Georgian Dearest RingThe history of each piece is known as provenance and usually, an indicator of a higher value as jewellery with a story attached or belonging to a famous person is very highly prized. As social currency jewellery with a historic element can be useful in lubricating conversation and developing interest. We love a narrative to accompany our accessories. Something a little different, which we can identify with. The most prominent example is the popularity of suffragette Jewellery in recent years. These are usually of the Edwardian period and encompass the purple, white and green colours of the movement. Any story of note linked to the piece will increase the value significantly. We love this aspect of each piece. Even if there is not a specific narrative, imagination will give you a narrative for a piece. This is a great talking point for parties and events as it can start a very different conversation. We love to conserve Jewellery for future generations, unfortunately, a lot of Jewellery has been recycled and in this instance, recycling may not be the best outcome in sustainability terms as with the loss of historic value, recycling takes resources.


Heirloom value is very personal to families, most families have items of jewellery with stories and provenance passed down through the generations, sometimes this is a way of passing knowledge of previous ancestry on to new generations. The most obvious example of Heirloom value is the British Royal family. As with all Royal families, they are in possession of very valuable and identifiable jewellery. The Tower of London holds the majority of this vast collection. Pieces are worn on state occasions by members of the family. The collection is priceless and an absolute statement of previous and enduring grandeur. We can all develop an heirloom collection to pass to our loved ones, something to remember us by with fondness, of course, it will have to be of exceptional condition to attain “heirloom Quality”. This brings us to a related topic, the Sentimental value of jewellery. It may have been given to us by a loved one in a period of intense feeling or at a special moment of our development. We then tend to assign feelings to the Jewellery. This can be linked to heirloom jewellery but does not have to. It is an individual process and the value will probably be only to people very close to that person.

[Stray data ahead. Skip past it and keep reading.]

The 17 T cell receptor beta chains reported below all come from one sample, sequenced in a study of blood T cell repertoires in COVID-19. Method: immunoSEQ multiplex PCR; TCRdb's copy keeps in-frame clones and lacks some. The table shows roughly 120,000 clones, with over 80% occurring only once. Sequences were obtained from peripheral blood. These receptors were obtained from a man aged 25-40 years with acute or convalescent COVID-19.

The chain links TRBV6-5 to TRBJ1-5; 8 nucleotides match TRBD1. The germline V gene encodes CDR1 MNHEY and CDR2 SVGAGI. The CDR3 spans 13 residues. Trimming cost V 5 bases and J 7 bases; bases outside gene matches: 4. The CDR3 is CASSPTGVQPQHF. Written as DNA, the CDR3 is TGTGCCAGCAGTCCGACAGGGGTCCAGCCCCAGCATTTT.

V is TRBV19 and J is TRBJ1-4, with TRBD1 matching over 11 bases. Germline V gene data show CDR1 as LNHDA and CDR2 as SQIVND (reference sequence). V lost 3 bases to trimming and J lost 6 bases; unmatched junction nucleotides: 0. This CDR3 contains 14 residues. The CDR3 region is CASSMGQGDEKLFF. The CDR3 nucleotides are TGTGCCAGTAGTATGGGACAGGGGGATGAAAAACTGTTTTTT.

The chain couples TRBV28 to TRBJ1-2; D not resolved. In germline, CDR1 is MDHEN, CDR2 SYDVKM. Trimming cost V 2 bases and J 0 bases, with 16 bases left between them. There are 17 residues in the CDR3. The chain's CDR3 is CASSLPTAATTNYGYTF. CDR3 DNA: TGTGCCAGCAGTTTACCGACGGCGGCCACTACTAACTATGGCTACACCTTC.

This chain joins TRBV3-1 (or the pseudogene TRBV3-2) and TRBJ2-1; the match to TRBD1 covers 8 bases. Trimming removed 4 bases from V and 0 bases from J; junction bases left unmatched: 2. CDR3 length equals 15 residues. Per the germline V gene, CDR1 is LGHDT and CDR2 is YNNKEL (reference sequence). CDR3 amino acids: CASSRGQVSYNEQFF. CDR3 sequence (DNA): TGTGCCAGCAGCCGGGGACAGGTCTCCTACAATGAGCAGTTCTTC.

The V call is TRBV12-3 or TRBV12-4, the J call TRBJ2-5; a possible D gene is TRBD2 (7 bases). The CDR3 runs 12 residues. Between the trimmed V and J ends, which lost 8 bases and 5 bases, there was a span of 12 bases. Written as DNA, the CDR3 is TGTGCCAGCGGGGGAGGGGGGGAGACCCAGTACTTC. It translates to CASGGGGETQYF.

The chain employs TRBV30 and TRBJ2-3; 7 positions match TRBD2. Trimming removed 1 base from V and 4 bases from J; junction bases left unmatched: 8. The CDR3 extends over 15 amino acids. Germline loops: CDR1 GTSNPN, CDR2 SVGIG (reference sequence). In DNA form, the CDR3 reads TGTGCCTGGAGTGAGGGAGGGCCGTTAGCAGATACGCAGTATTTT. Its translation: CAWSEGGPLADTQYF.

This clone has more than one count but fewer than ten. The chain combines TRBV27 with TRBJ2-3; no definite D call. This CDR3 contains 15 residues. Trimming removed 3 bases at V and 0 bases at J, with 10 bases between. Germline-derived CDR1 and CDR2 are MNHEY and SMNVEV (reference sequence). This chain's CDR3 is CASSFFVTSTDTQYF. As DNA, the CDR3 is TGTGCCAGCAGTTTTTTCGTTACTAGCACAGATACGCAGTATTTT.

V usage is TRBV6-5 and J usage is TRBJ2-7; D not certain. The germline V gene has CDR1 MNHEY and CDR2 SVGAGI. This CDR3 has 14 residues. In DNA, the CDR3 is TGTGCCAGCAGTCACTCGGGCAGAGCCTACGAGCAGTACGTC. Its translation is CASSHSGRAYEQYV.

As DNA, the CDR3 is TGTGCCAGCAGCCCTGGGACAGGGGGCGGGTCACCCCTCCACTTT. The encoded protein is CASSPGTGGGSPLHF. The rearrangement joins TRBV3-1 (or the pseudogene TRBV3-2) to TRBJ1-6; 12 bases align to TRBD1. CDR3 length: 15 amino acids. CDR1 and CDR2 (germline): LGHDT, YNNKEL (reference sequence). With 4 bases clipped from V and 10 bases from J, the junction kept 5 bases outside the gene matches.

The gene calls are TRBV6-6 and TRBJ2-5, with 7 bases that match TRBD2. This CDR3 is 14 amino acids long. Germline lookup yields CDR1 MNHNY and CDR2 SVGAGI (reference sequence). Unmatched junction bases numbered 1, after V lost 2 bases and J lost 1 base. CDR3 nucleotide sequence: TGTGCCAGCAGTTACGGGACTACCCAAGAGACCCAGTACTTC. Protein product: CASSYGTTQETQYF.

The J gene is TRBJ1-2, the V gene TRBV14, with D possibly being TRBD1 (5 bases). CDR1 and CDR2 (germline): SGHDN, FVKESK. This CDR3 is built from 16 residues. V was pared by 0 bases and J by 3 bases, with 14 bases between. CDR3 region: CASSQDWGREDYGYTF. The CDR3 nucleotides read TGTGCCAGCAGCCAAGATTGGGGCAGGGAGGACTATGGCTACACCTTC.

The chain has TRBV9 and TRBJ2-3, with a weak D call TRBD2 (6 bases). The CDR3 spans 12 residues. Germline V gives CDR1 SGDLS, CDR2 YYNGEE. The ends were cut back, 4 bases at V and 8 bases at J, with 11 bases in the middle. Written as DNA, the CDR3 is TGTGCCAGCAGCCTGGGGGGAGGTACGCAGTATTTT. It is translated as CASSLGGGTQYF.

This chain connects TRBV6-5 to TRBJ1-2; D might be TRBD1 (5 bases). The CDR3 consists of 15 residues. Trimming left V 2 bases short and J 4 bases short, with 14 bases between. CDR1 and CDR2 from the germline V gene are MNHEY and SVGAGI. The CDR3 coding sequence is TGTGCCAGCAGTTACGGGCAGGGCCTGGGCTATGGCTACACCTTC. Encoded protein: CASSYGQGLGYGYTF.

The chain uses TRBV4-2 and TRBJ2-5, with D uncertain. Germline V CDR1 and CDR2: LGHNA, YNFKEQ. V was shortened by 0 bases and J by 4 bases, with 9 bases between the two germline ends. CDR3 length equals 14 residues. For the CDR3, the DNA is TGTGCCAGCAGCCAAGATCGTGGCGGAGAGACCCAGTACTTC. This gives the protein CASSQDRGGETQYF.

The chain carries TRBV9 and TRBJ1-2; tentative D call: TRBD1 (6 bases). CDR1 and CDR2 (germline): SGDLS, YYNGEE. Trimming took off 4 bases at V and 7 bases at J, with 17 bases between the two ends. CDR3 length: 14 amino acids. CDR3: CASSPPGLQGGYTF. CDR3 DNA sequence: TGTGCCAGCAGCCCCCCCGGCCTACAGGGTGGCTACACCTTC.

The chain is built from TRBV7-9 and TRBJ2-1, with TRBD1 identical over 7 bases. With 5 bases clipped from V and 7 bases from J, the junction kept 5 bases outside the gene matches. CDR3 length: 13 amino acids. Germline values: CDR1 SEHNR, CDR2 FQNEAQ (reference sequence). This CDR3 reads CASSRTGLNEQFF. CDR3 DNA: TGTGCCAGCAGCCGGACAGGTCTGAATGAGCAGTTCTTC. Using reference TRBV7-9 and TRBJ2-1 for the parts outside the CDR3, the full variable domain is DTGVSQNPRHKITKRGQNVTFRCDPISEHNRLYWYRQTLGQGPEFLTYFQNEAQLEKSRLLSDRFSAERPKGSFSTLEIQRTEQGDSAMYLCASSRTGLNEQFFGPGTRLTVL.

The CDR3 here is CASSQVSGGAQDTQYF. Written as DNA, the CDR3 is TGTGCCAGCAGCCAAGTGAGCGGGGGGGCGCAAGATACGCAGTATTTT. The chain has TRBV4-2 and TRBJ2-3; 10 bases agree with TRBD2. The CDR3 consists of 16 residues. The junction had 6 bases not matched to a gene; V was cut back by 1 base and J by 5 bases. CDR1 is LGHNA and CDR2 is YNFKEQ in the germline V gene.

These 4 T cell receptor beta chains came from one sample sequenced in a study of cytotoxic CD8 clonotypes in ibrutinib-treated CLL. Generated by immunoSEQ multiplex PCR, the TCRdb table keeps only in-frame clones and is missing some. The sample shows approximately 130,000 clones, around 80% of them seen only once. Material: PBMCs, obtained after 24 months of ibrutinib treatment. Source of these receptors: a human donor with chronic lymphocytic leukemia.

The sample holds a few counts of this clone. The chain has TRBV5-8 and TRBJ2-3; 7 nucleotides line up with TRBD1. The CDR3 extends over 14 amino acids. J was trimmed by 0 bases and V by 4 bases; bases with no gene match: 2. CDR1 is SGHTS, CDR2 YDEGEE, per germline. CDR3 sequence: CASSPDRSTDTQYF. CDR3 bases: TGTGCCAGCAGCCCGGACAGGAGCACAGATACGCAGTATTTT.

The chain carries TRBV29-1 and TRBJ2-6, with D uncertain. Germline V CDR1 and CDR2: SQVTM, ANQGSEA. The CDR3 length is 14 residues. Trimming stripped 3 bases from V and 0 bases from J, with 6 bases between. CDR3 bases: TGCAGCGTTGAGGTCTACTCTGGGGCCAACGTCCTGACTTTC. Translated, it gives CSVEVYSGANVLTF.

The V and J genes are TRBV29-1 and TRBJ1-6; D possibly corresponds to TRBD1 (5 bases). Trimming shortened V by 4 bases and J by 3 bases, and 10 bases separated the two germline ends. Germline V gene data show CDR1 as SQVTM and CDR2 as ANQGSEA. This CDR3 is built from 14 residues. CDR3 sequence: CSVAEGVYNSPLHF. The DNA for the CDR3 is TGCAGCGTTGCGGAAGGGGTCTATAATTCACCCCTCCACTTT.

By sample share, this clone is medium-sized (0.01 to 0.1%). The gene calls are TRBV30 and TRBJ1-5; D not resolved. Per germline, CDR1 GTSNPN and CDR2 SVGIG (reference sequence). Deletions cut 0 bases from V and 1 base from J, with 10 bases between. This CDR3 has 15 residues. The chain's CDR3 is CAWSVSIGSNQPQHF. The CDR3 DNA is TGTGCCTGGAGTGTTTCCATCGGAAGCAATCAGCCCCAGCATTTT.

Victorian Micro Mosaic Brooch
Edwardian 9ct gold, Peridot and Pearl brooch

Rarity, Uniqueness and Demand

The value of Antique Jewellery can be affected by other influences, demand for a specific piece can affect its availability hence altering its value. These are difficult to filter and provide a definitive algorithm for as they are fluid influencers and can dramatically but maybe transitionally affect value, but the knowledge of what is happening in the market, what is trending and how it is affecting the valuation of a piece of Jewellery is intricate to an antique Jeweller’s tools of assessment.

Artistic Value

The Artistic Value of Antique Jewellery is very apparent in specific periods and styles of Antique Jewellery. The Arts and Crafts period 1880-1920 in the UK and the Art Nouveau period 1890-1910 starting in France and spreading worldwide. These periods produced very unique and artistic creations. This was an antidote for the intensity of mechanisation of the previous Century. We remain enamoured to this day with the aesthetic quality and individuality of the jewellery created in this period. There are a lot of other examples of artistic influences on value in Antique Jewellery i.e. Art Deco. Baroque, moderanism, Belle Epoch. All of these influences affect the valuation of Antique Jewellery. Although the depth of knowledge is extensive and detailed. I personally believe that it comes down to whether you really love the item and how it makes you feel. It should brighten your day, lift your spirit and elevate you with a feeling of Confidence, Pleasure and Joy.